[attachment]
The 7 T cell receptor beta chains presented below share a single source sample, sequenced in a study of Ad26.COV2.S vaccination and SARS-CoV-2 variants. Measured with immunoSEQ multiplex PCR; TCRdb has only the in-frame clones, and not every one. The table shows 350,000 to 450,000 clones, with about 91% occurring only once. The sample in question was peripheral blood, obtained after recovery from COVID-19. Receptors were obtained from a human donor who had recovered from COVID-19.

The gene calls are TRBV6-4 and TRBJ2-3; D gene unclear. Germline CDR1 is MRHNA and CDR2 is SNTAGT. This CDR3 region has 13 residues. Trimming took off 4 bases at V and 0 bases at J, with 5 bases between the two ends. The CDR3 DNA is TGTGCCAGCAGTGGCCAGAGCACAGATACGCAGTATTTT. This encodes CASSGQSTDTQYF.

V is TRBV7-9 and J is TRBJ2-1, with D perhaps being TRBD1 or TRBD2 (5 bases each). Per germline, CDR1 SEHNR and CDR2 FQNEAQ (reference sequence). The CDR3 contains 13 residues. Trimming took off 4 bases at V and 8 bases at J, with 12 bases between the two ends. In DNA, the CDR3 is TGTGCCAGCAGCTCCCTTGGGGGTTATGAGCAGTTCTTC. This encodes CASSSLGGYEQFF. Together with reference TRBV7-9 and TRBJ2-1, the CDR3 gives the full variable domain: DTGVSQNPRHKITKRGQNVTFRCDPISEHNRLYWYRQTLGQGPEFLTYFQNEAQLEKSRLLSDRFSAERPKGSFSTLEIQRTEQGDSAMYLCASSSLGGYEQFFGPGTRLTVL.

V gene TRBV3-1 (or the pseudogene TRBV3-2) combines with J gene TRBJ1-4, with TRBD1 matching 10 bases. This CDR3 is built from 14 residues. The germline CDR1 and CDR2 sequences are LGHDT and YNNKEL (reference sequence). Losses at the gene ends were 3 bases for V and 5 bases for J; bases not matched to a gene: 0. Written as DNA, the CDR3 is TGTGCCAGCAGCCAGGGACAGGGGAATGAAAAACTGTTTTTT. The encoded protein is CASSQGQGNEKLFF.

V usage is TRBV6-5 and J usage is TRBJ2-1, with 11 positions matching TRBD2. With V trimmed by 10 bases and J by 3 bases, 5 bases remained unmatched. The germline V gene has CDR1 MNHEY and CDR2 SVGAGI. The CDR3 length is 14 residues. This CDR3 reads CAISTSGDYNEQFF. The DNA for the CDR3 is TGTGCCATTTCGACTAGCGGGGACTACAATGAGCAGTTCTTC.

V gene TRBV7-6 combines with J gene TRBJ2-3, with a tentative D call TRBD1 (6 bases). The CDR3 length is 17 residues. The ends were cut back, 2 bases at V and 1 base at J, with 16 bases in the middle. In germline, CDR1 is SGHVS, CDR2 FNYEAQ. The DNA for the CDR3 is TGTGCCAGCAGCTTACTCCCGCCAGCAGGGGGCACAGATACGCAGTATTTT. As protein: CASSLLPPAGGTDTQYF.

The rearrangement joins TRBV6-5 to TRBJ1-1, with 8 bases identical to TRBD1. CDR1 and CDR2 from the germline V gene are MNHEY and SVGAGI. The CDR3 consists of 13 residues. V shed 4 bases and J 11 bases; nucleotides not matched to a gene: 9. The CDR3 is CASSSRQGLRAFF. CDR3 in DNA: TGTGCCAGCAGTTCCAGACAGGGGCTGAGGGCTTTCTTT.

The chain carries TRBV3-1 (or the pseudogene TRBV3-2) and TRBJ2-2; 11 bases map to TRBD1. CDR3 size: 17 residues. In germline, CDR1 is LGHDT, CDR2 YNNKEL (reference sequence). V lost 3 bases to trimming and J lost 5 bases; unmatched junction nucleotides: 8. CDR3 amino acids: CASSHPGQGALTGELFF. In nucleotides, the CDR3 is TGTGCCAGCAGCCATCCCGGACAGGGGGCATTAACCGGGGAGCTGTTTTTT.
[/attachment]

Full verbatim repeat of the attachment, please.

The 7 T cell receptor beta chains presented below share a single source sample, sequenced in a study of Ad26.COV2.S vaccination and SARS-CoV-2 variants. Measured with immunoSEQ multiplex PCR; TCRdb has only the in-frame clones, and not every one. The table shows 350,000 to 450,000 clones, with about 91% occurring only once. The sample in question was peripheral blood, obtained after recovery from COVID-19. Receptors were obtained from a human donor who had recovered from COVID-19.

The gene calls are TRBV6-4 and TRBJ2-3; D gene unclear. Germline CDR1 is MRHNA and CDR2 is SNTAGT. This CDR3 region has 13 residues. Trimming took off 4 bases at V and 0 bases at J, with 5 bases between the two ends. The CDR3 DNA is TGTGCCAGCAGTGGCCAGAGCACAGATACGCAGTATTTT. This encodes CASSGQSTDTQYF.

V is TRBV7-9 and J is TRBJ2-1, with D perhaps being TRBD1 or TRBD2 (5 bases each). Per germline, CDR1 SEHNR and CDR2 FQNEAQ (reference sequence). The CDR3 contains 13 residues. Trimming took off 4 bases at V and 8 bases at J, with 12 bases between the two ends. In DNA, the CDR3 is TGTGCCAGCAGCTCCCTTGGGGGTTATGAGCAGTTCTTC. This encodes CASSSLGGYEQFF. Together with reference TRBV7-9 and TRBJ2-1, the CDR3 gives the full variable domain: DTGVSQNPRHKITKRGQNVTFRCDPISEHNRLYWYRQTLGQGPEFLTYFQNEAQLEKSRLLSDRFSAERPKGSFSTLEIQRTEQGDSAMYLCASSSLGGYEQFFGPGTRLTVL.

V gene TRBV3-1 (or the pseudogene TRBV3-2) combines with J gene TRBJ1-4, with TRBD1 matching 10 bases. This CDR3 is built from 14 residues. The germline CDR1 and CDR2 sequences are LGHDT and YNNKEL (reference sequence). Losses at the gene ends were 3 bases for V and 5 bases for J; bases not matched to a gene: 0. Written as DNA, the CDR3 is TGTGCCAGCAGCCAGGGACAGGGGAATGAAAAACTGTTTTTT. The encoded protein is CASSQGQGNEKLFF.

V usage is TRBV6-5 and J usage is TRBJ2-1, with 11 positions matching TRBD2. With V trimmed by 10 bases and J by 3 bases, 5 bases remained unmatched. The germline V gene has CDR1 MNHEY and CDR2 SVGAGI. The CDR3 length is 14 residues. This CDR3 reads CAISTSGDYNEQFF. The DNA for the CDR3 is TGTGCCATTTCGACTAGCGGGGACTACAATGAGCAGTTCTTC.

V gene TRBV7-6 combines with J gene TRBJ2-3, with a tentative D call TRBD1 (6 bases). The CDR3 length is 17 residues. The ends were cut back, 2 bases at V and 1 base at J, with 16 bases in the middle. In germline, CDR1 is SGHVS, CDR2 FNYEAQ. The DNA for the CDR3 is TGTGCCAGCAGCTTACTCCCGCCAGCAGGGGGCACAGATACGCAGTATTTT. As protein: CASSLLPPAGGTDTQYF.

The rearrangement joins TRBV6-5 to TRBJ1-1, with 8 bases identical to TRBD1. CDR1 and CDR2 from the germline V gene are MNHEY and SVGAGI. The CDR3 consists of 13 residues. V shed 4 bases and J 11 bases; nucleotides not matched to a gene: 9. The CDR3 is CASSSRQGLRAFF. CDR3 in DNA: TGTGCCAGCAGTTCCAGACAGGGGCTGAGGGCTTTCTTT.

The chain carries TRBV3-1 (or the pseudogene TRBV3-2) and TRBJ2-2; 11 bases map to TRBD1. CDR3 size: 17 residues. In germline, CDR1 is LGHDT, CDR2 YNNKEL (reference sequence). V lost 3 bases to trimming and J lost 5 bases; unmatched junction nucleotides: 8. CDR3 amino acids: CASSHPGQGALTGELFF. In nucleotides, the CDR3 is TGTGCCAGCAGCCATCCCGGACAGGGGGCATTAACCGGGGAGCTGTTTTTT.